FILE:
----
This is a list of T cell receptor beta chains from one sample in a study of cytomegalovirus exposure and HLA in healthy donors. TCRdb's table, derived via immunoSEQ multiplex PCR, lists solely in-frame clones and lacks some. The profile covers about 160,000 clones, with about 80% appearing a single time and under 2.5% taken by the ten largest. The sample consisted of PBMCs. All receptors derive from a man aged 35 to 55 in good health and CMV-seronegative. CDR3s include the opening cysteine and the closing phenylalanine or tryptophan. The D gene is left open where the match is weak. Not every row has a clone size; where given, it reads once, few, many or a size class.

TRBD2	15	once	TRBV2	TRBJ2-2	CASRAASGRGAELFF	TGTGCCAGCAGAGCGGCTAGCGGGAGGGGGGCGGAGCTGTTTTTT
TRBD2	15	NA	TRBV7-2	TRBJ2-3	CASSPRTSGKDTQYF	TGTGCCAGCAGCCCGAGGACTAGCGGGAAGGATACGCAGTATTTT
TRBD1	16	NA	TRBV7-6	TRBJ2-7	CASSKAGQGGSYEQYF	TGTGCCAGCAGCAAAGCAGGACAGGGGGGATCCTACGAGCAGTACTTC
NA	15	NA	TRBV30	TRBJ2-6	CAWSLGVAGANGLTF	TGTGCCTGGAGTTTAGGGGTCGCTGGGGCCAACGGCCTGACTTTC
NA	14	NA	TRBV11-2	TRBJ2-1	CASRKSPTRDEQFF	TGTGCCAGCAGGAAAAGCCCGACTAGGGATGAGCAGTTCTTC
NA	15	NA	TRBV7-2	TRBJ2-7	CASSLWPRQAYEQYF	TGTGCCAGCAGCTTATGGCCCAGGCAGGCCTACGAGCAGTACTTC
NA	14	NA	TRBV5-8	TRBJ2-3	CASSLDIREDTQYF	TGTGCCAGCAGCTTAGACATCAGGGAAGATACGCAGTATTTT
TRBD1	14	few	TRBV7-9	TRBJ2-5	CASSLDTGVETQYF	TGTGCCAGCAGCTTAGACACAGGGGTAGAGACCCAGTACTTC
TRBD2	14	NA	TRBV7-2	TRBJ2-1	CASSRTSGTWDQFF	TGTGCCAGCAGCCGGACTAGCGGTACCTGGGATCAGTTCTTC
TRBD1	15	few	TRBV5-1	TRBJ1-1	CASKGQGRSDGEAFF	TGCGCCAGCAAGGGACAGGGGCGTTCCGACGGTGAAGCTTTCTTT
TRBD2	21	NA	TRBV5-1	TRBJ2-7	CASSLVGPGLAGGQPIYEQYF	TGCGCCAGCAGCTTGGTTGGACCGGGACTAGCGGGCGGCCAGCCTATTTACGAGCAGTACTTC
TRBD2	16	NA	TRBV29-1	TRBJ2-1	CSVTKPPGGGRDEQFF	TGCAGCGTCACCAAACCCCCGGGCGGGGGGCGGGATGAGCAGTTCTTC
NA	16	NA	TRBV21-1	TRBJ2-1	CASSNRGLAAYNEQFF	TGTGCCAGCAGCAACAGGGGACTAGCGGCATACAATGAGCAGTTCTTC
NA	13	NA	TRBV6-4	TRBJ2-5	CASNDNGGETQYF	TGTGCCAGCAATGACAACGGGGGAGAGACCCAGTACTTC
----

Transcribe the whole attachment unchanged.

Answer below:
This is a list of T cell receptor beta chains from one sample in a study of cytomegalovirus exposure and HLA in healthy donors. TCRdb's table, derived via immunoSEQ multiplex PCR, lists solely in-frame clones and lacks some. The profile covers about 160,000 clones, with about 80% appearing a single time and under 2.5% taken by the ten largest. The sample consisted of PBMCs. All receptors derive from a man aged 35 to 55 in good health and CMV-seronegative. CDR3s include the opening cysteine and the closing phenylalanine or tryptophan. The D gene is left open where the match is weak. Not every row has a clone size; where given, it reads once, few, many or a size class.

TRBD2	15	once	TRBV2	TRBJ2-2	CASRAASGRGAELFF	TGTGCCAGCAGAGCGGCTAGCGGGAGGGGGGCGGAGCTGTTTTTT
TRBD2	15	NA	TRBV7-2	TRBJ2-3	CASSPRTSGKDTQYF	TGTGCCAGCAGCCCGAGGACTAGCGGGAAGGATACGCAGTATTTT
TRBD1	16	NA	TRBV7-6	TRBJ2-7	CASSKAGQGGSYEQYF	TGTGCCAGCAGCAAAGCAGGACAGGGGGGATCCTACGAGCAGTACTTC
NA	15	NA	TRBV30	TRBJ2-6	CAWSLGVAGANGLTF	TGTGCCTGGAGTTTAGGGGTCGCTGGGGCCAACGGCCTGACTTTC
NA	14	NA	TRBV11-2	TRBJ2-1	CASRKSPTRDEQFF	TGTGCCAGCAGGAAAAGCCCGACTAGGGATGAGCAGTTCTTC
NA	15	NA	TRBV7-2	TRBJ2-7	CASSLWPRQAYEQYF	TGTGCCAGCAGCTTATGGCCCAGGCAGGCCTACGAGCAGTACTTC
NA	14	NA	TRBV5-8	TRBJ2-3	CASSLDIREDTQYF	TGTGCCAGCAGCTTAGACATCAGGGAAGATACGCAGTATTTT
TRBD1	14	few	TRBV7-9	TRBJ2-5	CASSLDTGVETQYF	TGTGCCAGCAGCTTAGACACAGGGGTAGAGACCCAGTACTTC
TRBD2	14	NA	TRBV7-2	TRBJ2-1	CASSRTSGTWDQFF	TGTGCCAGCAGCCGGACTAGCGGTACCTGGGATCAGTTCTTC
TRBD1	15	few	TRBV5-1	TRBJ1-1	CASKGQGRSDGEAFF	TGCGCCAGCAAGGGACAGGGGCGTTCCGACGGTGAAGCTTTCTTT
TRBD2	21	NA	TRBV5-1	TRBJ2-7	CASSLVGPGLAGGQPIYEQYF	TGCGCCAGCAGCTTGGTTGGACCGGGACTAGCGGGCGGCCAGCCTATTTACGAGCAGTACTTC
TRBD2	16	NA	TRBV29-1	TRBJ2-1	CSVTKPPGGGRDEQFF	TGCAGCGTCACCAAACCCCCGGGCGGGGGGCGGGATGAGCAGTTCTTC
NA	16	NA	TRBV21-1	TRBJ2-1	CASSNRGLAAYNEQFF	TGTGCCAGCAGCAACAGGGGACTAGCGGCATACAATGAGCAGTTCTTC
NA	13	NA	TRBV6-4	TRBJ2-5	CASNDNGGETQYF	TGTGCCAGCAATGACAACGGGGGAGAGACCCAGTACTTC